Skip to content


Switch branches/tags

Latest commit


Git stats


Failed to load latest commit information.
Latest commit message
Commit time


Public Transport

There are two rapid-transit systems: the "U-Bahn" (covering the city region) and the "S-Bahn" (connecting the city to the outskirts). Within the city, there are additional light rail ("Tram") and bus services. The monthly ticket is called "IsarCard". It costs 59,10€ for the M-Zone, which covers most of Munich. Recommended apps for calculating the routes are "MVG Fahrinfo" and "MVV App". Both apps can be set to English.

S-Bahn Stammstrecke

The core section of the S-Bahn is called "Stammstrecke", because all S-Bahn lines go through here: Ostbahnhof, Rosenheimer Platz, Isartor, Marienplatz, Karlsplatz (Stachus), Hauptbahnhof, Hackerbrücke, Donnersbergerbrücke.

Official plans also count Hirschgarten, Laim, and Pasing to the Stammstrecke, although not all (but most) lines go through them.

While the concept of a "Stammstrecke" is nice for people having to board or get off one of these stations, it has turned into a bottleneck. As there is only one tunnel in each side, if something happens to one line, all lines will be affected and have delays. The problem is set to be solved by the "2. Stammstrecke" in 2028.

Background Knowledge

U-Bahn, Tram, and Bus service inside Munich is provided by the MVG. S-Bahn is provided by the DB (Deutsche Bahn). Both MVG and DB are member of the MVV, an association of transportation groups to provide service for Munich and around.


Contrary to cities like London, there are no extra fees for driving a car in the city. The only extra cost is parking. Either you have free parking in the streets where you live (less likely in the inner city), your house-provided garage spots (around 100€/month), or you apply for a resident parking permit ("Anwohner-Parkausweis"; very cheap at around 60€/year), which gives you the right to use the parking spots in the streets near where you live. Application for an "Anwohner-Parkausweis" here.

Generally, the allowed maximum driving speed inside the city is 50km/h, outside the city 100km/h, and on the Autobahn unlimited (with a recommended speed of 130km/h). Always except otherwise noted.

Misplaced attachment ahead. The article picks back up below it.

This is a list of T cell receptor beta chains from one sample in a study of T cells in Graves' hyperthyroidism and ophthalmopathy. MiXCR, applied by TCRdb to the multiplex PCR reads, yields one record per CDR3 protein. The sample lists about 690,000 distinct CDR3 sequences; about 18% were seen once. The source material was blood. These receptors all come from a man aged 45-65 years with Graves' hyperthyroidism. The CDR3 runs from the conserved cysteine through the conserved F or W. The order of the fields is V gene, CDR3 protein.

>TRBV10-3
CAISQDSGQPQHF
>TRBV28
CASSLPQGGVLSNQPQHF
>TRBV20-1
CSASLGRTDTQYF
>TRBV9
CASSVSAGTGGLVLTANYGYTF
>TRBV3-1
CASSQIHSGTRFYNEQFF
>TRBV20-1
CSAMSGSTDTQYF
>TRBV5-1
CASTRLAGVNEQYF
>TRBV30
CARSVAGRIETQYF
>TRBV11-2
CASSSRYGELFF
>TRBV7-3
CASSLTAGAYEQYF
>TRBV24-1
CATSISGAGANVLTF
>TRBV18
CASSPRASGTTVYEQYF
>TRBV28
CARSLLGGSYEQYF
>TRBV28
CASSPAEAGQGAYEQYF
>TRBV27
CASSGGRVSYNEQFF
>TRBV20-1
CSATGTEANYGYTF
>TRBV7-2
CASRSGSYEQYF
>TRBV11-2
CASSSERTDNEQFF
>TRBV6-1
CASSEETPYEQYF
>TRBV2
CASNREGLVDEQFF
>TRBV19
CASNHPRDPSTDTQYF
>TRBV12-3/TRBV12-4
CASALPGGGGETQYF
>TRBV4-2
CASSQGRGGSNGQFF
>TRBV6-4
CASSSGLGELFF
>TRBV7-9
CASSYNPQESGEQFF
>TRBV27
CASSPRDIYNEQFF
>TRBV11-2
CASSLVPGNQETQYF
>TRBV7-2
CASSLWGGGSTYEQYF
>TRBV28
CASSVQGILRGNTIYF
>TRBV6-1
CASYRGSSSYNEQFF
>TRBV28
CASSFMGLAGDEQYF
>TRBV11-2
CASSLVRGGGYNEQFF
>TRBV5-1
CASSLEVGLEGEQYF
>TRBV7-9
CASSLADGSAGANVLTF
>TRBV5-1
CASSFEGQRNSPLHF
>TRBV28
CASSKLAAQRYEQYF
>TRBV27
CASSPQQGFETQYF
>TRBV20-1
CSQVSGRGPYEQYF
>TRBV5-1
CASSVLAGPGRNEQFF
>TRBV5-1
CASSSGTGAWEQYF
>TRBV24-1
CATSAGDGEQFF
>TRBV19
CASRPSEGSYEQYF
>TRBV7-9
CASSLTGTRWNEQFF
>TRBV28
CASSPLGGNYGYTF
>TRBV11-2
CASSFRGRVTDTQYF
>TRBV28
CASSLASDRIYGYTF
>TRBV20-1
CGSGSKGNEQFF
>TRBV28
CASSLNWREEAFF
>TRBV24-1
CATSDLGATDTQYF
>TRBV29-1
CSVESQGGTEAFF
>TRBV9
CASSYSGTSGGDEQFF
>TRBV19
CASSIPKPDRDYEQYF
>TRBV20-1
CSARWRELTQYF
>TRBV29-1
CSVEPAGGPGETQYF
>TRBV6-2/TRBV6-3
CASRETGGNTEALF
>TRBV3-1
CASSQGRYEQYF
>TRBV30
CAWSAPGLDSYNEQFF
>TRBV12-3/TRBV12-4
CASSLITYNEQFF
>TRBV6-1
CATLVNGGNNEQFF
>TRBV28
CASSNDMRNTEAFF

Munich has two major ring streets. The "Mittlerer Ring" with a general driving speed of 60km/h, and the "Autobahnring".


Munich Airport (also "Flughafen Franz Josef Strauß", shortcode: MUC) is the second-busiest airport in Germany afer Frankfurt, and frequently one of highest-rated airports worldwide. It is reachable by S-Bahn (S1, S8) and by car. Lufthansa also offers an airport bus with a one-way price of 10,50€ (two-way: 17€). It is available to customers of all airlines, not just Lufthansa. easyJet & Eurowings are notable budget airlines that frequent this airport.

At Memmingen "Allgäu Airport" (also: "München West", shortcode: FMM), Ryanair offers cheap flights. There are regular shuttle bus transfers between Munich and Memmingen that take around 1.5h.


Munich is bike-friendly and is constantly working on making cycling more attractive. Many streets have bike lanes, many one-way steets may be used in both directions by cyclists (special street sign required). You can find information & rules for cyclists in this info document (German) by the ADFC (General German Cycling Club).

The MVV offers a nice bike route calculation website: The bike option in Google Maps is also pretty good.

The official city website has a list of bike route suggestions through Munich.

With MVG Rad, the MVG offers bike sharing services (for use with the "MVG More" app). There are bike stations, but bikes can be rented and returned outside of stations (inside the city radius).

Other means of transport

The main car sharing providers are Share Now and Sixt Share. A new car sharing provider is Miles, that bases its pricing on distance driven, not time spent. For long-term car rentals, you can compare prices on Check24 or There are taxi services, as well as both Uber and Free Now (formerly "MyTaxi") ride hailing services available. Additionally, several e-scooter companies are competing for market share.


  • All stores close until 20:00 and are closed on Sundays. Some notable exceptions: The Edekas at Hauptbahnhof & Ostbahnhof (Mo-Su, until 23:00), and "REWE to Go" supermarkets, that are located at Hauptbahnhof and at several gas stations (open 24/7).